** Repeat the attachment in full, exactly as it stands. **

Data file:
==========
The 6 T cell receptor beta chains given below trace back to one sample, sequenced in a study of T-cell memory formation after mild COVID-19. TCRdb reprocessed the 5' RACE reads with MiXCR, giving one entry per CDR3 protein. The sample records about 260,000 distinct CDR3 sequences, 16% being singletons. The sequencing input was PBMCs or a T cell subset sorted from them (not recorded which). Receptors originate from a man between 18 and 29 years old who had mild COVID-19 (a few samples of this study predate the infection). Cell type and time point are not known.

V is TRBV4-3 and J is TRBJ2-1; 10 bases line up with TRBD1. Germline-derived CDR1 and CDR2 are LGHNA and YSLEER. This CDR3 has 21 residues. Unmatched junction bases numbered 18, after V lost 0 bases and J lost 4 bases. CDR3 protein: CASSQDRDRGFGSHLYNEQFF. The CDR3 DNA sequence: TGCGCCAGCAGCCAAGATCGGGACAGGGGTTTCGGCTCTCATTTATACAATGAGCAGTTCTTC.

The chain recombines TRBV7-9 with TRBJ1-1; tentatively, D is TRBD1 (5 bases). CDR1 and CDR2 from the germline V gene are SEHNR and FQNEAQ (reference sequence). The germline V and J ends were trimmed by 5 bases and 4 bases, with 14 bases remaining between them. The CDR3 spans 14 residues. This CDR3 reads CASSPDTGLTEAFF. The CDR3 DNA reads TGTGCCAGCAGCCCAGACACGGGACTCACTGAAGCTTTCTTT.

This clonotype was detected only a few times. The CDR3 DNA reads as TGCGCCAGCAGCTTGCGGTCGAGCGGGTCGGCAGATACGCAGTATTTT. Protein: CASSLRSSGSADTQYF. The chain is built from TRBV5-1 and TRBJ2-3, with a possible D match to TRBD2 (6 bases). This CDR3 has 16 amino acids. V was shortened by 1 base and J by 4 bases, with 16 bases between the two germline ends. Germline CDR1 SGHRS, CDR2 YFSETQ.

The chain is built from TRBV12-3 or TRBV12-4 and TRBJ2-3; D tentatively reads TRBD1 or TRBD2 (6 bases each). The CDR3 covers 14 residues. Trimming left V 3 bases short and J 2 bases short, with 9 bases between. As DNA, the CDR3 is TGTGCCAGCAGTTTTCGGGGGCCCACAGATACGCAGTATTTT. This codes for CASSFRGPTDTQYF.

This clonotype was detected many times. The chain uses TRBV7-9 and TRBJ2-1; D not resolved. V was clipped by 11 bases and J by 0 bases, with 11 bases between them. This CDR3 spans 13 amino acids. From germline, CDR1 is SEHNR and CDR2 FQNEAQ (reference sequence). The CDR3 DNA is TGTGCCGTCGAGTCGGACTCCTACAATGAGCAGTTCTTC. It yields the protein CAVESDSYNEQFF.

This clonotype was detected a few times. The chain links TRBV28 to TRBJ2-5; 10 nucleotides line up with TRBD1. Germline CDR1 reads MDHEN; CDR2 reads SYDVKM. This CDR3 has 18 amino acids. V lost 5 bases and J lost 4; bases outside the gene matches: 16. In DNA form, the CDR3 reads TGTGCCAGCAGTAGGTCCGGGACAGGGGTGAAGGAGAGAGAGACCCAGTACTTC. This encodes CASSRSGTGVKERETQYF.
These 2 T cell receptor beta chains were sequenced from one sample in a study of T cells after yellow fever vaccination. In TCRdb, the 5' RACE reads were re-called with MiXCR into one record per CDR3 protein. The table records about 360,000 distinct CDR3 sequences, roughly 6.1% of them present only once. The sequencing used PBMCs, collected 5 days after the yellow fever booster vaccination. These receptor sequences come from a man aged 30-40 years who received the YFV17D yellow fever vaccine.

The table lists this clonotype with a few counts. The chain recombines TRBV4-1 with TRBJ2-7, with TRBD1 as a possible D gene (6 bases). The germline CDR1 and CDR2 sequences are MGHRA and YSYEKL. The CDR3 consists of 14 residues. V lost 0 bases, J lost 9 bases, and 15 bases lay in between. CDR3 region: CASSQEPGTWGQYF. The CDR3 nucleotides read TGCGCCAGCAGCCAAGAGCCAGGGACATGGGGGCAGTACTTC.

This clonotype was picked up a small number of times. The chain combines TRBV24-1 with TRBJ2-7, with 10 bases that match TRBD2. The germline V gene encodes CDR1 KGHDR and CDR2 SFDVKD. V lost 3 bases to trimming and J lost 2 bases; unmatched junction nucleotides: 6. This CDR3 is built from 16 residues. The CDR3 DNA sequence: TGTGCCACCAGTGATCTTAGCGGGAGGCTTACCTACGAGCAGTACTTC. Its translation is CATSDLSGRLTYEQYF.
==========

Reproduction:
The 6 T cell receptor beta chains given below trace back to one sample, sequenced in a study of T-cell memory formation after mild COVID-19. TCRdb reprocessed the 5' RACE reads with MiXCR, giving one entry per CDR3 protein. The sample records about 260,000 distinct CDR3 sequences, 16% being singletons. The sequencing input was PBMCs or a T cell subset sorted from them (not recorded which). Receptors originate from a man between 18 and 29 years old who had mild COVID-19 (a few samples of this study predate the infection). Cell type and time point are not known.

V is TRBV4-3 and J is TRBJ2-1; 10 bases line up with TRBD1. Germline-derived CDR1 and CDR2 are LGHNA and YSLEER. This CDR3 has 21 residues. Unmatched junction bases numbered 18, after V lost 0 bases and J lost 4 bases. CDR3 protein: CASSQDRDRGFGSHLYNEQFF. The CDR3 DNA sequence: TGCGCCAGCAGCCAAGATCGGGACAGGGGTTTCGGCTCTCATTTATACAATGAGCAGTTCTTC.

The chain recombines TRBV7-9 with TRBJ1-1; tentatively, D is TRBD1 (5 bases). CDR1 and CDR2 from the germline V gene are SEHNR and FQNEAQ (reference sequence). The germline V and J ends were trimmed by 5 bases and 4 bases, with 14 bases remaining between them. The CDR3 spans 14 residues. This CDR3 reads CASSPDTGLTEAFF. The CDR3 DNA reads TGTGCCAGCAGCCCAGACACGGGACTCACTGAAGCTTTCTTT.

This clonotype was detected only a few times. The CDR3 DNA reads as TGCGCCAGCAGCTTGCGGTCGAGCGGGTCGGCAGATACGCAGTATTTT. Protein: CASSLRSSGSADTQYF. The chain is built from TRBV5-1 and TRBJ2-3, with a possible D match to TRBD2 (6 bases). This CDR3 has 16 amino acids. V was shortened by 1 base and J by 4 bases, with 16 bases between the two germline ends. Germline CDR1 SGHRS, CDR2 YFSETQ.

The chain is built from TRBV12-3 or TRBV12-4 and TRBJ2-3; D tentatively reads TRBD1 or TRBD2 (6 bases each). The CDR3 covers 14 residues. Trimming left V 3 bases short and J 2 bases short, with 9 bases between. As DNA, the CDR3 is TGTGCCAGCAGTTTTCGGGGGCCCACAGATACGCAGTATTTT. This codes for CASSFRGPTDTQYF.

This clonotype was detected many times. The chain uses TRBV7-9 and TRBJ2-1; D not resolved. V was clipped by 11 bases and J by 0 bases, with 11 bases between them. This CDR3 spans 13 amino acids. From germline, CDR1 is SEHNR and CDR2 FQNEAQ (reference sequence). The CDR3 DNA is TGTGCCGTCGAGTCGGACTCCTACAATGAGCAGTTCTTC. It yields the protein CAVESDSYNEQFF.

This clonotype was detected a few times. The chain links TRBV28 to TRBJ2-5; 10 nucleotides line up with TRBD1. Germline CDR1 reads MDHEN; CDR2 reads SYDVKM. This CDR3 has 18 amino acids. V lost 5 bases and J lost 4; bases outside the gene matches: 16. In DNA form, the CDR3 reads TGTGCCAGCAGTAGGTCCGGGACAGGGGTGAAGGAGAGAGAGACCCAGTACTTC. This encodes CASSRSGTGVKERETQYF.
These 2 T cell receptor beta chains were sequenced from one sample in a study of T cells after yellow fever vaccination. In TCRdb, the 5' RACE reads were re-called with MiXCR into one record per CDR3 protein. The table records about 360,000 distinct CDR3 sequences, roughly 6.1% of them present only once. The sequencing used PBMCs, collected 5 days after the yellow fever booster vaccination. These receptor sequences come from a man aged 30-40 years who received the YFV17D yellow fever vaccine.

The table lists this clonotype with a few counts. The chain recombines TRBV4-1 with TRBJ2-7, with TRBD1 as a possible D gene (6 bases). The germline CDR1 and CDR2 sequences are MGHRA and YSYEKL. The CDR3 consists of 14 residues. V lost 0 bases, J lost 9 bases, and 15 bases lay in between. CDR3 region: CASSQEPGTWGQYF. The CDR3 nucleotides read TGCGCCAGCAGCCAAGAGCCAGGGACATGGGGGCAGTACTTC.

This clonotype was picked up a small number of times. The chain combines TRBV24-1 with TRBJ2-7, with 10 bases that match TRBD2. The germline V gene encodes CDR1 KGHDR and CDR2 SFDVKD. V lost 3 bases to trimming and J lost 2 bases; unmatched junction nucleotides: 6. This CDR3 is built from 16 residues. The CDR3 DNA sequence: TGTGCCACCAGTGATCTTAGCGGGAGGCTTACCTACGAGCAGTACTTC. Its translation is CATSDLSGRLTYEQYF.